In recognition of how central social currency is, procurement pros are using their social networks to build, influence, and deliver results. The question is: do you know enough to be dangerous?
Connectivity is central to how we live and work in 2017. When something exciting or unexpected happens, many people immediately share the news, and a picture, on social-media. We read the updates shared by others and offer up our own. We like a post or status update to indicate support or show we are ‘in the know’ and watching important influencers. This constant sharing and consumption of information has become a global phenomenon.
Over time, these exchanges add up to a wealth of knowledge and connections that improve our decisions and elevate the weight given to our preferences – much like the exchange of ‘social currency.’
Social currency in procurement
A similar trend has begun in procurement and supply chain – perhaps in recognition of how central social currency is to us on an individual level. Procurement professionals have talked about supply intelligence for a long time, but now they are increasingly aware of how important their own social networks are to their ability to build, influence, and deliver results.
Professional social currency includes, for example, the recommendations, endorsements and likes that we assign as we go about our business online. When combined, they create a level of trust, and contribute to organisational reputations of both buy and sell side organisations. When buyers trust that a supplier will be able meet their business needs, or when a supplier trusts that a customer is a good fit for their capabilities in both demand and culture, transaction costs are decreased and the total value potential increases.
The fact that both sales and procurement are investing in their social currency creates a unique opportunity for them to come together and leverage their collective knowledge for the benefit of both organisations.
Being Reactive Vs Pro-active
One of the strengths of social media is its timeliness. Trust is not just about the source or location where information is stored. The more real time information is, the more confidence it gives to decision makers. Having real-time access to information allows procurement to meet the businesses’ needs faster. Timeliness is also at the top of the stakeholders’ priority list when deciding whether or not to engage procurement. When procurement can provide information proactively in real time, identifying which suppliers stakeholders should look at or having the pulse of specific industries, it goes a long way towards demonstrating their value – and adding to social currency.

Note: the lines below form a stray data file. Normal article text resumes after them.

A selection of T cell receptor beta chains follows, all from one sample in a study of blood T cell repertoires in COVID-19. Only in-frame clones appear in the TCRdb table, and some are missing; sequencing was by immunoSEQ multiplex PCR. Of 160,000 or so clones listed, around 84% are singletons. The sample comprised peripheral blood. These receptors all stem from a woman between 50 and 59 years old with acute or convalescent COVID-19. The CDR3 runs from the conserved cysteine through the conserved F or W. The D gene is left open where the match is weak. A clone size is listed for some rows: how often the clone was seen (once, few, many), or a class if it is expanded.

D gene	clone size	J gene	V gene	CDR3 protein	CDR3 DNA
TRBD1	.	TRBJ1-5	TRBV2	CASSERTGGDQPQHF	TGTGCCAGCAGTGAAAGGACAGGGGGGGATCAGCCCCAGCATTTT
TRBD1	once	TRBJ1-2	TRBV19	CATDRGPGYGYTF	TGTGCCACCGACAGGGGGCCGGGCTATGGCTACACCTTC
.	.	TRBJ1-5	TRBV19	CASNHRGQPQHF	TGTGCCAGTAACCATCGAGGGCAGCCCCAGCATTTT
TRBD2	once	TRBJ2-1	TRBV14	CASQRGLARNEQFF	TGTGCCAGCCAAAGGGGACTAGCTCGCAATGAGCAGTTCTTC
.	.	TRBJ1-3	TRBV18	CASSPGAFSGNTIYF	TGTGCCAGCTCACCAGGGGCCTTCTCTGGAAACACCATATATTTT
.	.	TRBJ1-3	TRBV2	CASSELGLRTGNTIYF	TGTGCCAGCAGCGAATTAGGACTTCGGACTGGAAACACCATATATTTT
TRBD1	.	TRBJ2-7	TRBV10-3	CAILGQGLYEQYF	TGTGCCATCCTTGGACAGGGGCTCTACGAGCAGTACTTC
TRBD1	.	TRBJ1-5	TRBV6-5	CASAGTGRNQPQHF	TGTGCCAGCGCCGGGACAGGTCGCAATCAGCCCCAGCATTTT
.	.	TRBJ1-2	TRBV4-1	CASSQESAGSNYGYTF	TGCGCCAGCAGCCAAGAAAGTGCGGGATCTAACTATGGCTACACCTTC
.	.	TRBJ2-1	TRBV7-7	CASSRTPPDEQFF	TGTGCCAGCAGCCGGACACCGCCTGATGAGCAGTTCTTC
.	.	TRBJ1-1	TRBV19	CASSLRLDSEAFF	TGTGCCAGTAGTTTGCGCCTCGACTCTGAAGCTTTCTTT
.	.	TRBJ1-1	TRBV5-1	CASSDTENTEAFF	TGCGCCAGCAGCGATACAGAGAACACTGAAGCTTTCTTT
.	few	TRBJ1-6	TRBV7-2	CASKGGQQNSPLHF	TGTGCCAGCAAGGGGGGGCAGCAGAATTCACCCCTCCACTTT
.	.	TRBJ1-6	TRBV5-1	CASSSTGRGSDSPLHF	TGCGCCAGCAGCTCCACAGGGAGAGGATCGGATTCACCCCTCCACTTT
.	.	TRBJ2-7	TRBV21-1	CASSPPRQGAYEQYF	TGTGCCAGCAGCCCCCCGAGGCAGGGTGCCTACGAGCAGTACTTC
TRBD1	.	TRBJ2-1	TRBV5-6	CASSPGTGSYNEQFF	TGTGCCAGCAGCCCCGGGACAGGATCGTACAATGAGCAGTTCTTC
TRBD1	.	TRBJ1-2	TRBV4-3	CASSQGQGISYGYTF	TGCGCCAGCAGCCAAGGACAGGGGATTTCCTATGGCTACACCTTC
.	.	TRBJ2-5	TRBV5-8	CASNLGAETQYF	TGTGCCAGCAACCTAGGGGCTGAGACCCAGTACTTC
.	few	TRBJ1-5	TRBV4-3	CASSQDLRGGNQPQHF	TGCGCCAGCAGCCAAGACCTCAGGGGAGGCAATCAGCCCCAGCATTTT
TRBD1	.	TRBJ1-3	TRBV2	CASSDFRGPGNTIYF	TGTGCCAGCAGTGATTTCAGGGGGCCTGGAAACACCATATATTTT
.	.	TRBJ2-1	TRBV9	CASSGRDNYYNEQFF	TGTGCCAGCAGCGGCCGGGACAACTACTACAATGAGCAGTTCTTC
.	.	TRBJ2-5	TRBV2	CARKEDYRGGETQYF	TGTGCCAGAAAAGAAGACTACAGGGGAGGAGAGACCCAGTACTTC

Having instant access to trusted information alters the range of project options available to a procurement professional. They are no longer in the position of having to be reactive, where the business comes to procurement and says, “We have these new suppliers that we would like to engage – NOW” forcing procurement to scramble, trying to vet them. When procurement has access to real time information, they can readily identify potential suppliers and quickly access industry peer endorsements on those suppliers.
Do you know enough to be dangerous?
Procurement professionals need to know enough to be ‘dangerous’. They should have a foundational understanding of the category or commodity they are supporting, and be able to translate business needs into procurement best practices. This way when they get a seat at the table with stakeholders, they are able to engage in intelligent discussions around what stakeholders are trying to do and what is happening in the industry. Having access to intelligence allows procurement to be the engine driving category or commodity strategy to achieve sustainable value for an organisation.
Today, people call or email each other for supplier recommendations. This manual way of accessing trusted “social currency” is not scalable or visible to the rest of the organisation. The procurement technology user experience has come a long way. With collaborative or social technologies, the data becomes smarter and benefits everyone today and in the future.
The concept of trusted data is not new… the same instant knowledge that allows people to prioritise news shared by their circle of friends or pick a restaurant that has been highly recommended by people with similar preferences… today, decisions are made faster and the outcome is often more successful as a result of social currency.
The insights in this article comprise one of the main takeaways of a supplier intelligence-focused Executive Roundtable Series hosted by tealbook which brought together over 40 forward-thinking procurement leaders from across the country.